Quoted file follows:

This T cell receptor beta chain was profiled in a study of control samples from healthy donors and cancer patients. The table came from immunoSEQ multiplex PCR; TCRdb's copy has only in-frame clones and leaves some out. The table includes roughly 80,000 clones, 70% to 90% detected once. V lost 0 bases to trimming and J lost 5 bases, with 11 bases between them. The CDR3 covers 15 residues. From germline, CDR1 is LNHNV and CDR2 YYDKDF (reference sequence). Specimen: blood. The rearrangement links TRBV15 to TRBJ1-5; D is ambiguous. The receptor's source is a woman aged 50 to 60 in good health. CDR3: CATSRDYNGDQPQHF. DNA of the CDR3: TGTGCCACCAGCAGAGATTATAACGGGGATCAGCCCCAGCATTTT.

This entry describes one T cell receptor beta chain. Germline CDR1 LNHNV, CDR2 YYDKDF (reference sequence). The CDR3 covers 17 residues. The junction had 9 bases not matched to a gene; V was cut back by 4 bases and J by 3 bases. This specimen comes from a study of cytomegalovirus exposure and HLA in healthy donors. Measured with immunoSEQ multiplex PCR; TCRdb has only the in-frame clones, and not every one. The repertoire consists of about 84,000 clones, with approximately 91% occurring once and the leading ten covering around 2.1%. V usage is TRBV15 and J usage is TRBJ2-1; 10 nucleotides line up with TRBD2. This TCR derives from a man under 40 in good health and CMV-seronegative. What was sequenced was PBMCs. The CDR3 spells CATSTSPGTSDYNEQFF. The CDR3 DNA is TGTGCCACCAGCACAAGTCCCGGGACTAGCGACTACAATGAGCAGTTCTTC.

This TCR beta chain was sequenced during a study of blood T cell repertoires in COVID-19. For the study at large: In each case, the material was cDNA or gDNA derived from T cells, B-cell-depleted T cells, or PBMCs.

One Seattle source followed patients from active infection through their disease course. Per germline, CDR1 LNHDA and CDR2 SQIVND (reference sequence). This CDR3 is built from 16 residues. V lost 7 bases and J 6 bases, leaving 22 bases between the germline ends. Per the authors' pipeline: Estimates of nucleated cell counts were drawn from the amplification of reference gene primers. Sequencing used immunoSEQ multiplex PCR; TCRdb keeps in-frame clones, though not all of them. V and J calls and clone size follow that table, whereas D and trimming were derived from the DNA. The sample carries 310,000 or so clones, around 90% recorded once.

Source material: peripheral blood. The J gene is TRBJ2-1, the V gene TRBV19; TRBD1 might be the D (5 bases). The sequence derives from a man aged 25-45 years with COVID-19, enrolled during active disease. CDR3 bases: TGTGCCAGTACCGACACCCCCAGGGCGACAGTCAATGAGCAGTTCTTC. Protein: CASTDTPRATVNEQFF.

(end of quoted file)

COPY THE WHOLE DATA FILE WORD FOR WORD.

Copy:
This T cell receptor beta chain was profiled in a study of control samples from healthy donors and cancer patients. The table came from immunoSEQ multiplex PCR; TCRdb's copy has only in-frame clones and leaves some out. The table includes roughly 80,000 clones, 70% to 90% detected once. V lost 0 bases to trimming and J lost 5 bases, with 11 bases between them. The CDR3 covers 15 residues. From germline, CDR1 is LNHNV and CDR2 YYDKDF (reference sequence). Specimen: blood. The rearrangement links TRBV15 to TRBJ1-5; D is ambiguous. The receptor's source is a woman aged 50 to 60 in good health. CDR3: CATSRDYNGDQPQHF. DNA of the CDR3: TGTGCCACCAGCAGAGATTATAACGGGGATCAGCCCCAGCATTTT.

This entry describes one T cell receptor beta chain. Germline CDR1 LNHNV, CDR2 YYDKDF (reference sequence). The CDR3 covers 17 residues. The junction had 9 bases not matched to a gene; V was cut back by 4 bases and J by 3 bases. This specimen comes from a study of cytomegalovirus exposure and HLA in healthy donors. Measured with immunoSEQ multiplex PCR; TCRdb has only the in-frame clones, and not every one. The repertoire consists of about 84,000 clones, with approximately 91% occurring once and the leading ten covering around 2.1%. V usage is TRBV15 and J usage is TRBJ2-1; 10 nucleotides line up with TRBD2. This TCR derives from a man under 40 in good health and CMV-seronegative. What was sequenced was PBMCs. The CDR3 spells CATSTSPGTSDYNEQFF. The CDR3 DNA is TGTGCCACCAGCACAAGTCCCGGGACTAGCGACTACAATGAGCAGTTCTTC.

This TCR beta chain was sequenced during a study of blood T cell repertoires in COVID-19. For the study at large: In each case, the material was cDNA or gDNA derived from T cells, B-cell-depleted T cells, or PBMCs.

One Seattle source followed patients from active infection through their disease course. Per germline, CDR1 LNHDA and CDR2 SQIVND (reference sequence). This CDR3 is built from 16 residues. V lost 7 bases and J 6 bases, leaving 22 bases between the germline ends. Per the authors' pipeline: Estimates of nucleated cell counts were drawn from the amplification of reference gene primers. Sequencing used immunoSEQ multiplex PCR; TCRdb keeps in-frame clones, though not all of them. V and J calls and clone size follow that table, whereas D and trimming were derived from the DNA. The sample carries 310,000 or so clones, around 90% recorded once.

Source material: peripheral blood. The J gene is TRBJ2-1, the V gene TRBV19; TRBD1 might be the D (5 bases). The sequence derives from a man aged 25-45 years with COVID-19, enrolled during active disease. CDR3 bases: TGTGCCAGTACCGACACCCCCAGGGCGACAGTCAATGAGCAGTTCTTC. Protein: CASTDTPRATVNEQFF.